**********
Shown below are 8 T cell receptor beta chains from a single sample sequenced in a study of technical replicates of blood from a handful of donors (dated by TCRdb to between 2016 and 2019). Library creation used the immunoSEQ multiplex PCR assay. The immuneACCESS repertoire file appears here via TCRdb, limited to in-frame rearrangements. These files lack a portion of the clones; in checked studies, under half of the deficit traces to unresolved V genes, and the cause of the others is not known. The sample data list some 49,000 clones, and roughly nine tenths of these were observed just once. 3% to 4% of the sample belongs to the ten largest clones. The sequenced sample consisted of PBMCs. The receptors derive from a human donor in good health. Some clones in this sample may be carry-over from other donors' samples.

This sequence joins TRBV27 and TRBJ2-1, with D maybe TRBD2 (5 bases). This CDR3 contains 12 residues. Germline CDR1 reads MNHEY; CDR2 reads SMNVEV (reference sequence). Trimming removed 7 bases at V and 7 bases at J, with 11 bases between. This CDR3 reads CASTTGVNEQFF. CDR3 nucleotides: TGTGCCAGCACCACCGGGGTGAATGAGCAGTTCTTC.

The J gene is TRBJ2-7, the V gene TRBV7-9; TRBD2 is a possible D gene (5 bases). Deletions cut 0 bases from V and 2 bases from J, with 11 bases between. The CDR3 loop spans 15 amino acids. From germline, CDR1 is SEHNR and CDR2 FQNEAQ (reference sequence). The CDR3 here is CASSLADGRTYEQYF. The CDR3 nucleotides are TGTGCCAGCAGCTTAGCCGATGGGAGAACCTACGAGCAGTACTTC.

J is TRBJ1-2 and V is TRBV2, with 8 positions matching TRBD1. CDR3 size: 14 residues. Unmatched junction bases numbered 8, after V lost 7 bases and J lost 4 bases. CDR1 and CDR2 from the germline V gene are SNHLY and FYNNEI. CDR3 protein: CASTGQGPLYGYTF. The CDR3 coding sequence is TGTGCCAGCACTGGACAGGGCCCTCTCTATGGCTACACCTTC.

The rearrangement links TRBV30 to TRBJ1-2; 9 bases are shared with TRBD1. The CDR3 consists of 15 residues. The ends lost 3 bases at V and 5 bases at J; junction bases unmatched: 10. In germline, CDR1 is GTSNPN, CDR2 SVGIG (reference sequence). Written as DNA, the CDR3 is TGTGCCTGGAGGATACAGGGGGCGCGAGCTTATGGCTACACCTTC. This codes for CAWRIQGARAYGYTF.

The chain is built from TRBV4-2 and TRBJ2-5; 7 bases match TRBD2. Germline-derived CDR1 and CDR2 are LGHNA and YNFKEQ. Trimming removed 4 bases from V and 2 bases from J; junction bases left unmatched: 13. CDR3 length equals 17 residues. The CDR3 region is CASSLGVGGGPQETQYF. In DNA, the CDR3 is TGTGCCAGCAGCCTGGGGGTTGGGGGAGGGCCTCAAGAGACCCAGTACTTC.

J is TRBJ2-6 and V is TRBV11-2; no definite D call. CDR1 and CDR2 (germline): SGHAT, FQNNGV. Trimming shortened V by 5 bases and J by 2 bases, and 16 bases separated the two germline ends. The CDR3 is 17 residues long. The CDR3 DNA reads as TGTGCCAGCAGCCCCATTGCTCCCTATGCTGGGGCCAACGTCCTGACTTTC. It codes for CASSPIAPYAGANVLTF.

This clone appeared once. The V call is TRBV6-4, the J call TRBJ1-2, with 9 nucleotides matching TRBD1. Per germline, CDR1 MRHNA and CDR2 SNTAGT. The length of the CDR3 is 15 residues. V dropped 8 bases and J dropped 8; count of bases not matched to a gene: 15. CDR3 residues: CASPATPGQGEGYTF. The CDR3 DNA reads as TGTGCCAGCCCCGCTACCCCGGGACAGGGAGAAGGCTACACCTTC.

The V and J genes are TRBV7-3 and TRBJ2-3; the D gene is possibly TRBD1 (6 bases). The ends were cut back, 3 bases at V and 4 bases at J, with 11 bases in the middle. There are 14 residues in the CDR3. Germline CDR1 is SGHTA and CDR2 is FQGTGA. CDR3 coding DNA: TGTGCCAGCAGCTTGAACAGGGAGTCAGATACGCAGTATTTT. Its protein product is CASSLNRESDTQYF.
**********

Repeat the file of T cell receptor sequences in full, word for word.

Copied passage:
Shown below are 8 T cell receptor beta chains from a single sample sequenced in a study of technical replicates of blood from a handful of donors (dated by TCRdb to between 2016 and 2019). Library creation used the immunoSEQ multiplex PCR assay. The immuneACCESS repertoire file appears here via TCRdb, limited to in-frame rearrangements. These files lack a portion of the clones; in checked studies, under half of the deficit traces to unresolved V genes, and the cause of the others is not known. The sample data list some 49,000 clones, and roughly nine tenths of these were observed just once. 3% to 4% of the sample belongs to the ten largest clones. The sequenced sample consisted of PBMCs. The receptors derive from a human donor in good health. Some clones in this sample may be carry-over from other donors' samples.

This sequence joins TRBV27 and TRBJ2-1, with D maybe TRBD2 (5 bases). This CDR3 contains 12 residues. Germline CDR1 reads MNHEY; CDR2 reads SMNVEV (reference sequence). Trimming removed 7 bases at V and 7 bases at J, with 11 bases between. This CDR3 reads CASTTGVNEQFF. CDR3 nucleotides: TGTGCCAGCACCACCGGGGTGAATGAGCAGTTCTTC.

The J gene is TRBJ2-7, the V gene TRBV7-9; TRBD2 is a possible D gene (5 bases). Deletions cut 0 bases from V and 2 bases from J, with 11 bases between. The CDR3 loop spans 15 amino acids. From germline, CDR1 is SEHNR and CDR2 FQNEAQ (reference sequence). The CDR3 here is CASSLADGRTYEQYF. The CDR3 nucleotides are TGTGCCAGCAGCTTAGCCGATGGGAGAACCTACGAGCAGTACTTC.

J is TRBJ1-2 and V is TRBV2, with 8 positions matching TRBD1. CDR3 size: 14 residues. Unmatched junction bases numbered 8, after V lost 7 bases and J lost 4 bases. CDR1 and CDR2 from the germline V gene are SNHLY and FYNNEI. CDR3 protein: CASTGQGPLYGYTF. The CDR3 coding sequence is TGTGCCAGCACTGGACAGGGCCCTCTCTATGGCTACACCTTC.

The rearrangement links TRBV30 to TRBJ1-2; 9 bases are shared with TRBD1. The CDR3 consists of 15 residues. The ends lost 3 bases at V and 5 bases at J; junction bases unmatched: 10. In germline, CDR1 is GTSNPN, CDR2 SVGIG (reference sequence). Written as DNA, the CDR3 is TGTGCCTGGAGGATACAGGGGGCGCGAGCTTATGGCTACACCTTC. This codes for CAWRIQGARAYGYTF.

The chain is built from TRBV4-2 and TRBJ2-5; 7 bases match TRBD2. Germline-derived CDR1 and CDR2 are LGHNA and YNFKEQ. Trimming removed 4 bases from V and 2 bases from J; junction bases left unmatched: 13. CDR3 length equals 17 residues. The CDR3 region is CASSLGVGGGPQETQYF. In DNA, the CDR3 is TGTGCCAGCAGCCTGGGGGTTGGGGGAGGGCCTCAAGAGACCCAGTACTTC.

J is TRBJ2-6 and V is TRBV11-2; no definite D call. CDR1 and CDR2 (germline): SGHAT, FQNNGV. Trimming shortened V by 5 bases and J by 2 bases, and 16 bases separated the two germline ends. The CDR3 is 17 residues long. The CDR3 DNA reads as TGTGCCAGCAGCCCCATTGCTCCCTATGCTGGGGCCAACGTCCTGACTTTC. It codes for CASSPIAPYAGANVLTF.

This clone appeared once. The V call is TRBV6-4, the J call TRBJ1-2, with 9 nucleotides matching TRBD1. Per germline, CDR1 MRHNA and CDR2 SNTAGT. The length of the CDR3 is 15 residues. V dropped 8 bases and J dropped 8; count of bases not matched to a gene: 15. CDR3 residues: CASPATPGQGEGYTF. The CDR3 DNA reads as TGTGCCAGCCCCGCTACCCCGGGACAGGGAGAAGGCTACACCTTC.

The V and J genes are TRBV7-3 and TRBJ2-3; the D gene is possibly TRBD1 (6 bases). The ends were cut back, 3 bases at V and 4 bases at J, with 11 bases in the middle. There are 14 residues in the CDR3. Germline CDR1 is SGHTA and CDR2 is FQGTGA. CDR3 coding DNA: TGTGCCAGCAGCTTGAACAGGGAGTCAGATACGCAGTATTTT. Its protein product is CASSLNRESDTQYF.